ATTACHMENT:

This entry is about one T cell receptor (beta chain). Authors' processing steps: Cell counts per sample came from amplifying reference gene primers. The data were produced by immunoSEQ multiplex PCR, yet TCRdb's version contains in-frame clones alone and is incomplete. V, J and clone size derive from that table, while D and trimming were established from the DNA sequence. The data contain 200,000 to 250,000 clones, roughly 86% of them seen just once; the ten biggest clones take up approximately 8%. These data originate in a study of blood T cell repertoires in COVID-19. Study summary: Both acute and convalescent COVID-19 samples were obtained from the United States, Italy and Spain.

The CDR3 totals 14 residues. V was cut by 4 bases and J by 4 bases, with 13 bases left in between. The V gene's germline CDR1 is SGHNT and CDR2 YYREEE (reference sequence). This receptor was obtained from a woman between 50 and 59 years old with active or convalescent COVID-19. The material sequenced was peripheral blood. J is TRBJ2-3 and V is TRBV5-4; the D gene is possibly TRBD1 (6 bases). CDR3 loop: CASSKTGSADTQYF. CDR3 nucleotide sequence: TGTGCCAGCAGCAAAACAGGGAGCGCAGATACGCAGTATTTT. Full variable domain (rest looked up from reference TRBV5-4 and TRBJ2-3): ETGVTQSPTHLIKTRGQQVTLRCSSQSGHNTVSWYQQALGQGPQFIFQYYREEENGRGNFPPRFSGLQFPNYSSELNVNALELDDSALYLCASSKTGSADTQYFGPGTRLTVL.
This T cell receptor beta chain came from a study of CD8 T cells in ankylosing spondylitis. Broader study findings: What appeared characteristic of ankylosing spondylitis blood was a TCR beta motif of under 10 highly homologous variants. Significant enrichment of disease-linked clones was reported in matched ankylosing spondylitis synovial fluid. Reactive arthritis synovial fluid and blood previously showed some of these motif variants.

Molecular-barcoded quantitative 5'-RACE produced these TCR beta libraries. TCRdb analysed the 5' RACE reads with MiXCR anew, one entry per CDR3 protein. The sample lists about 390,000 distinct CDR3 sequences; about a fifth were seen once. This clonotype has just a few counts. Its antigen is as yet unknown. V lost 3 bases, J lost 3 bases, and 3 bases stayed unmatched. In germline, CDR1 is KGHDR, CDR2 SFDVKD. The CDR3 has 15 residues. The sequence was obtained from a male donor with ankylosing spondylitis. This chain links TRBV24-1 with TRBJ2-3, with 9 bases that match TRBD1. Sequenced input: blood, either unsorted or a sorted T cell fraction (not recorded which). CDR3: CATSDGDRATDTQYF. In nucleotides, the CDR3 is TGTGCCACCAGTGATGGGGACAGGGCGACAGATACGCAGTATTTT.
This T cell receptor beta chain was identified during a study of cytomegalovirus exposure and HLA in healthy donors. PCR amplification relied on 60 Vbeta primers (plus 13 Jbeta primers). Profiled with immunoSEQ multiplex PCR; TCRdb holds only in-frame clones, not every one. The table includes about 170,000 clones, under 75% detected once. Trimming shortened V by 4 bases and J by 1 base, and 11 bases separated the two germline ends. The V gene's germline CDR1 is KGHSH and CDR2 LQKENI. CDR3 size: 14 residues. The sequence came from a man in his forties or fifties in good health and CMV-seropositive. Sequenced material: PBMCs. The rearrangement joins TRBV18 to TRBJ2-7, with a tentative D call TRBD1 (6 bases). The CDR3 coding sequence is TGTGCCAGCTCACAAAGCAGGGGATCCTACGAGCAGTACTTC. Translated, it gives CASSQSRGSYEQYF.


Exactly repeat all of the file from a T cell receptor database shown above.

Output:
This entry is about one T cell receptor (beta chain). Authors' processing steps: Cell counts per sample came from amplifying reference gene primers. The data were produced by immunoSEQ multiplex PCR, yet TCRdb's version contains in-frame clones alone and is incomplete. V, J and clone size derive from that table, while D and trimming were established from the DNA sequence. The data contain 200,000 to 250,000 clones, roughly 86% of them seen just once; the ten biggest clones take up approximately 8%. These data originate in a study of blood T cell repertoires in COVID-19. Study summary: Both acute and convalescent COVID-19 samples were obtained from the United States, Italy and Spain.

The CDR3 totals 14 residues. V was cut by 4 bases and J by 4 bases, with 13 bases left in between. The V gene's germline CDR1 is SGHNT and CDR2 YYREEE (reference sequence). This receptor was obtained from a woman between 50 and 59 years old with active or convalescent COVID-19. The material sequenced was peripheral blood. J is TRBJ2-3 and V is TRBV5-4; the D gene is possibly TRBD1 (6 bases). CDR3 loop: CASSKTGSADTQYF. CDR3 nucleotide sequence: TGTGCCAGCAGCAAAACAGGGAGCGCAGATACGCAGTATTTT. Full variable domain (rest looked up from reference TRBV5-4 and TRBJ2-3): ETGVTQSPTHLIKTRGQQVTLRCSSQSGHNTVSWYQQALGQGPQFIFQYYREEENGRGNFPPRFSGLQFPNYSSELNVNALELDDSALYLCASSKTGSADTQYFGPGTRLTVL.
This T cell receptor beta chain came from a study of CD8 T cells in ankylosing spondylitis. Broader study findings: What appeared characteristic of ankylosing spondylitis blood was a TCR beta motif of under 10 highly homologous variants. Significant enrichment of disease-linked clones was reported in matched ankylosing spondylitis synovial fluid. Reactive arthritis synovial fluid and blood previously showed some of these motif variants.

Molecular-barcoded quantitative 5'-RACE produced these TCR beta libraries. TCRdb analysed the 5' RACE reads with MiXCR anew, one entry per CDR3 protein. The sample lists about 390,000 distinct CDR3 sequences; about a fifth were seen once. This clonotype has just a few counts. Its antigen is as yet unknown. V lost 3 bases, J lost 3 bases, and 3 bases stayed unmatched. In germline, CDR1 is KGHDR, CDR2 SFDVKD. The CDR3 has 15 residues. The sequence was obtained from a male donor with ankylosing spondylitis. This chain links TRBV24-1 with TRBJ2-3, with 9 bases that match TRBD1. Sequenced input: blood, either unsorted or a sorted T cell fraction (not recorded which). CDR3: CATSDGDRATDTQYF. In nucleotides, the CDR3 is TGTGCCACCAGTGATGGGGACAGGGCGACAGATACGCAGTATTTT.
This T cell receptor beta chain was identified during a study of cytomegalovirus exposure and HLA in healthy donors. PCR amplification relied on 60 Vbeta primers (plus 13 Jbeta primers). Profiled with immunoSEQ multiplex PCR; TCRdb holds only in-frame clones, not every one. The table includes about 170,000 clones, under 75% detected once. Trimming shortened V by 4 bases and J by 1 base, and 11 bases separated the two germline ends. The V gene's germline CDR1 is KGHSH and CDR2 LQKENI. CDR3 size: 14 residues. The sequence came from a man in his forties or fifties in good health and CMV-seropositive. Sequenced material: PBMCs. The rearrangement joins TRBV18 to TRBJ2-7, with a tentative D call TRBD1 (6 bases). The CDR3 coding sequence is TGTGCCAGCTCACAAAGCAGGGGATCCTACGAGCAGTACTTC. Translated, it gives CASSQSRGSYEQYF.